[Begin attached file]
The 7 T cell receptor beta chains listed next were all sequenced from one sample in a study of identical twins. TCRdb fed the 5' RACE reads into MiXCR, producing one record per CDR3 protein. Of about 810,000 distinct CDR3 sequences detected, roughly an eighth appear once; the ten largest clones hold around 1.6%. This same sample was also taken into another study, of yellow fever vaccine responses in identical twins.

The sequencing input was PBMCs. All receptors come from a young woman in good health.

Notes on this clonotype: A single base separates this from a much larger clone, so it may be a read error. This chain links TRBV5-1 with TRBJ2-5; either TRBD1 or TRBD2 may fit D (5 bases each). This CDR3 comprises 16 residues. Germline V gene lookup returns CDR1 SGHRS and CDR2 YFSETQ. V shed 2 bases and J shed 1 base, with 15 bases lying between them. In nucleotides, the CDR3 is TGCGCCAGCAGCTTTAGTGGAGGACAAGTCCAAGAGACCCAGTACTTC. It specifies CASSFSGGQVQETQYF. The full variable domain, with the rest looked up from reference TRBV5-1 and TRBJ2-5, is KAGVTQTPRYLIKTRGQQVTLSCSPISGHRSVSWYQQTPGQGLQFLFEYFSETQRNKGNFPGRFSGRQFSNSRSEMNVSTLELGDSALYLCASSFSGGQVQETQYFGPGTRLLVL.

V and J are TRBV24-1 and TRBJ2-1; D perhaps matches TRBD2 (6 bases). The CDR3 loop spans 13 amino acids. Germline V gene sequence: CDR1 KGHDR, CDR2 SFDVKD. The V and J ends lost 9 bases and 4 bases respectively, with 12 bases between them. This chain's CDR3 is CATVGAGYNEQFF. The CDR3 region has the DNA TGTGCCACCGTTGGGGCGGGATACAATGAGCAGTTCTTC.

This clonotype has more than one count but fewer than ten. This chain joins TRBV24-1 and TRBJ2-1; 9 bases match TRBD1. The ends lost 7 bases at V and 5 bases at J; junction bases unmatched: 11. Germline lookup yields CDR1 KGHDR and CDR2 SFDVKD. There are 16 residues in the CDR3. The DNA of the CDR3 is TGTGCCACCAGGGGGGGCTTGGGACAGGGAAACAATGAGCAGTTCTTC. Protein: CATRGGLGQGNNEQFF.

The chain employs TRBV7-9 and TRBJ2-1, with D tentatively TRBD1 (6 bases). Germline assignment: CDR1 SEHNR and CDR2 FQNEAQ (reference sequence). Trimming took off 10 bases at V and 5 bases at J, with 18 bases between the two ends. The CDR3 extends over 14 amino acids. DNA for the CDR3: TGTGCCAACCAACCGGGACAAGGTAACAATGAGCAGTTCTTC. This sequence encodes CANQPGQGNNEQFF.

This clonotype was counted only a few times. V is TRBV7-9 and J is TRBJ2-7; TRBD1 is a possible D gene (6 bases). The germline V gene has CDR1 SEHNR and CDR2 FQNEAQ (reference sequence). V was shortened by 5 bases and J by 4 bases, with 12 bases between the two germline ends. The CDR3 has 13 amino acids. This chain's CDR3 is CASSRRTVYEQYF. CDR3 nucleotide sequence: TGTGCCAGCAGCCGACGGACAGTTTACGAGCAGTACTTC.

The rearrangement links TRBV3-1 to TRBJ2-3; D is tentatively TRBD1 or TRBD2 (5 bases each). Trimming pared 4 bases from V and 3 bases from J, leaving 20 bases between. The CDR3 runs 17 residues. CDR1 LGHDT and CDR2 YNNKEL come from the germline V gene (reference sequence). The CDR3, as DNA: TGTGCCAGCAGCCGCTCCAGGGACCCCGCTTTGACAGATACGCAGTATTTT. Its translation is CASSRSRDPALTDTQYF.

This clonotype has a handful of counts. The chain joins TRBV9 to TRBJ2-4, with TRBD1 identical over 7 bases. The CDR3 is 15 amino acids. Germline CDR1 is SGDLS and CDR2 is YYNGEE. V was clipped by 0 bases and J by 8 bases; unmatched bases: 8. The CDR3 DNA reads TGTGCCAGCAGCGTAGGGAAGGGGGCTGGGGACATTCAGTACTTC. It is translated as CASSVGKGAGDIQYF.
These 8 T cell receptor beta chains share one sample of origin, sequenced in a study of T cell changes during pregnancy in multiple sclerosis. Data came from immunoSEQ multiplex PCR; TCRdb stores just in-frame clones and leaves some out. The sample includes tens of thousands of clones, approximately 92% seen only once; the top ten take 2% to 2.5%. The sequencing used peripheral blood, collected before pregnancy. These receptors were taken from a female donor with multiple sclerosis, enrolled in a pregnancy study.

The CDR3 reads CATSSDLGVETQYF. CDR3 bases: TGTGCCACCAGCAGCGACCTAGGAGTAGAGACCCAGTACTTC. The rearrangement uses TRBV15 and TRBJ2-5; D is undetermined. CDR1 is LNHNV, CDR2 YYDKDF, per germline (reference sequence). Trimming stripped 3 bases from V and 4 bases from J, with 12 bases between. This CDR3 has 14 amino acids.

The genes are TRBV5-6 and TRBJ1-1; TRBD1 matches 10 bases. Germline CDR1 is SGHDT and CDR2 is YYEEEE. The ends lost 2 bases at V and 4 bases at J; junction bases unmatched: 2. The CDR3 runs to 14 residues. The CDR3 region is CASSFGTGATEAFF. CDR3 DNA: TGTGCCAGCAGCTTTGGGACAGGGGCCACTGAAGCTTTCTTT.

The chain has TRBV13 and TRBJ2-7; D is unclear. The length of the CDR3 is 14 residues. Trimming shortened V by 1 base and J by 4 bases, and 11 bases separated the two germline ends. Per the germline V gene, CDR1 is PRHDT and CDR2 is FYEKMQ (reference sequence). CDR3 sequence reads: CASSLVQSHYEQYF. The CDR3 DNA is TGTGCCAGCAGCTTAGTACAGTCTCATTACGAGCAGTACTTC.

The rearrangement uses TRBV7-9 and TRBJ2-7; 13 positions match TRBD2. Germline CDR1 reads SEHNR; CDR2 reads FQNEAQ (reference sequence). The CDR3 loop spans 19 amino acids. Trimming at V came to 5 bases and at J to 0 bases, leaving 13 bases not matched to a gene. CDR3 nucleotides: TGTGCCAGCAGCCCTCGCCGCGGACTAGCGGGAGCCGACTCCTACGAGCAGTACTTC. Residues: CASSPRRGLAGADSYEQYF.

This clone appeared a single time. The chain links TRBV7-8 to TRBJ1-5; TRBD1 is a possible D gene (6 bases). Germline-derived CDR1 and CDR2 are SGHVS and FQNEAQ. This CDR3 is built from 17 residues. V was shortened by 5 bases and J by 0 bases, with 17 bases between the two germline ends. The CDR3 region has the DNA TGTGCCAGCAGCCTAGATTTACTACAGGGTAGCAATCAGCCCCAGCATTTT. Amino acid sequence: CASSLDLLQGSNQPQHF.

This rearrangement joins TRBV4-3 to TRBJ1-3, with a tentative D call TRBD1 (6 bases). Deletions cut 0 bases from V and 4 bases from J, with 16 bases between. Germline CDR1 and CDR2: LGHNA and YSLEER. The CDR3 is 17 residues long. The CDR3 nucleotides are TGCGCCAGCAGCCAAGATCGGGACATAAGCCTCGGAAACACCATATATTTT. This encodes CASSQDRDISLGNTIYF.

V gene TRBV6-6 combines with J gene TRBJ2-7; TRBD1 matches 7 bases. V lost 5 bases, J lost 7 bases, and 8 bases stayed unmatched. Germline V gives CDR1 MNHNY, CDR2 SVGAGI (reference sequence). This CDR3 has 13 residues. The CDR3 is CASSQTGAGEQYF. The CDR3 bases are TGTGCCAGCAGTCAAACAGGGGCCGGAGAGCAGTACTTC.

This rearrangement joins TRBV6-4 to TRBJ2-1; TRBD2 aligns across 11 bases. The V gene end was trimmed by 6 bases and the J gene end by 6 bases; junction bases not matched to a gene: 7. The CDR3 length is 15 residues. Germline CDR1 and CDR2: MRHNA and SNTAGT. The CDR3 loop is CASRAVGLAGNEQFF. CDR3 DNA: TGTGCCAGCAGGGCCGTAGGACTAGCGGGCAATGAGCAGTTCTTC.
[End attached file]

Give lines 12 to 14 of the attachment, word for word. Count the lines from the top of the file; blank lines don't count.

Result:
The genes are TRBV5-6 and TRBJ1-1; TRBD1 matches 10 bases. Germline CDR1 is SGHDT and CDR2 is YYEEEE. The ends lost 2 bases at V and 4 bases at J; junction bases unmatched: 2. The CDR3 runs to 14 residues. The CDR3 region is CASSFGTGATEAFF. CDR3 DNA: TGTGCCAGCAGCTTTGGGACAGGGGCCACTGAAGCTTTCTTT.

The chain has TRBV13 and TRBJ2-7; D is unclear. The length of the CDR3 is 14 residues. Trimming shortened V by 1 base and J by 4 bases, and 11 bases separated the two germline ends. Per the germline V gene, CDR1 is PRHDT and CDR2 is FYEKMQ (reference sequence). CDR3 sequence reads: CASSLVQSHYEQYF. The CDR3 DNA is TGTGCCAGCAGCTTAGTACAGTCTCATTACGAGCAGTACTTC.

The rearrangement uses TRBV7-9 and TRBJ2-7; 13 positions match TRBD2. Germline CDR1 reads SEHNR; CDR2 reads FQNEAQ (reference sequence). The CDR3 loop spans 19 amino acids. Trimming at V came to 5 bases and at J to 0 bases, leaving 13 bases not matched to a gene. CDR3 nucleotides: TGTGCCAGCAGCCCTCGCCGCGGACTAGCGGGAGCCGACTCCTACGAGCAGTACTTC. Residues: CASSPRRGLAGADSYEQYF.